By STEVE KRAH
The Terre Haute Rex have been on the summer collegiate wood bat baseball scene since 2010.
Terre Haute native Bruce Rosselli was there at the start.
A 1976 North Vigo High School graduate and former Indiana State University track and field decathlete who went on to spend 17 years as an elite bobsled driver (he is a three-time national champion, two-time world champion and a winner in the Europa Cup and Americas Cup), was a volunteer assistant speed and strength coach for the Rex.
He attended home games and put players through workouts at Union Hospital.
“I worked on their speed and their psyche,” says Rosselli. “I took some of the things I learned from driving a bobsled like positive thinking and mental imagery. I had to slow everything down and learn to push away negativity.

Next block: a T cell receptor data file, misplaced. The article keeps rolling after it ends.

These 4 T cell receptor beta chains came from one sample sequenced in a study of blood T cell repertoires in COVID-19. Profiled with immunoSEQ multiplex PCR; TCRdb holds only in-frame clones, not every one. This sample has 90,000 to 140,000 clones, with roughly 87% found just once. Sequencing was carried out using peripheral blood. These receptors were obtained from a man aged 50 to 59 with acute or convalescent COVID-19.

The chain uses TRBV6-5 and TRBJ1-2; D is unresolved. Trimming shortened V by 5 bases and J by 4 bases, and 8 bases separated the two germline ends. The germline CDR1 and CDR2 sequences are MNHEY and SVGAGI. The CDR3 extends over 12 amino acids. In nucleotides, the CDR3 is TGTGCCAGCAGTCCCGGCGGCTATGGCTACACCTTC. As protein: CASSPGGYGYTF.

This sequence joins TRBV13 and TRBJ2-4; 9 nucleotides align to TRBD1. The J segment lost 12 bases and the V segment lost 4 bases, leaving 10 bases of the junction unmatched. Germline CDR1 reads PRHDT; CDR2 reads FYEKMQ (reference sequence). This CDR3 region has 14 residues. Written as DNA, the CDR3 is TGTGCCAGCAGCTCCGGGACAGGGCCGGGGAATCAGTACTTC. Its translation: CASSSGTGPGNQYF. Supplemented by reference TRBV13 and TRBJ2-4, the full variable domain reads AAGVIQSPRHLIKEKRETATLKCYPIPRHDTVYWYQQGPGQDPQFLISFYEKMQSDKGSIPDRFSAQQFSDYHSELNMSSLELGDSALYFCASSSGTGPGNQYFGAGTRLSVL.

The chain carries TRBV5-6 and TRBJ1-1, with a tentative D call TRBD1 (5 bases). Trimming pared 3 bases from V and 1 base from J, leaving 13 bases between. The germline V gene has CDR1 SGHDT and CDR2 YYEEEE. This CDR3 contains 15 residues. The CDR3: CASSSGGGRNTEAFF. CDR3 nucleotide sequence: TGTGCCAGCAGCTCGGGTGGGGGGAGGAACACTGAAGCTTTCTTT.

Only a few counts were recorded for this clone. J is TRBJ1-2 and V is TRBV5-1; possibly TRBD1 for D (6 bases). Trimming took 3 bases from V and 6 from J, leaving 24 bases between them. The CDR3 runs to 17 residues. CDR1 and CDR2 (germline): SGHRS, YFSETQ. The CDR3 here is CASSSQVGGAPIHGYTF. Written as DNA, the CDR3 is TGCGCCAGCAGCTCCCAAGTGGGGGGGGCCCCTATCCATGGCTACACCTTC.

“I was teaching pitchers how to be confident on the mound and control the tempo of the game.”
The Rex (which takes their name from a coffee brand established in 1879) was originally owned by the Indiana State University Foundation.
In December 2013, Rosselli and partners — Brian Dorsett (field manager 2010-12), Bob Brown, John Newton, Ray Kepner and Kevin Hoolehan — bought the team.
General manager Rosselli and Dorsett are principal owners of the Rex. Newton later stepped down, leaving the others as the current ownership group.
Rosselli’s position is full-time and does everything from marketing to recruiting players.
He sees the Rex as an asset to the community.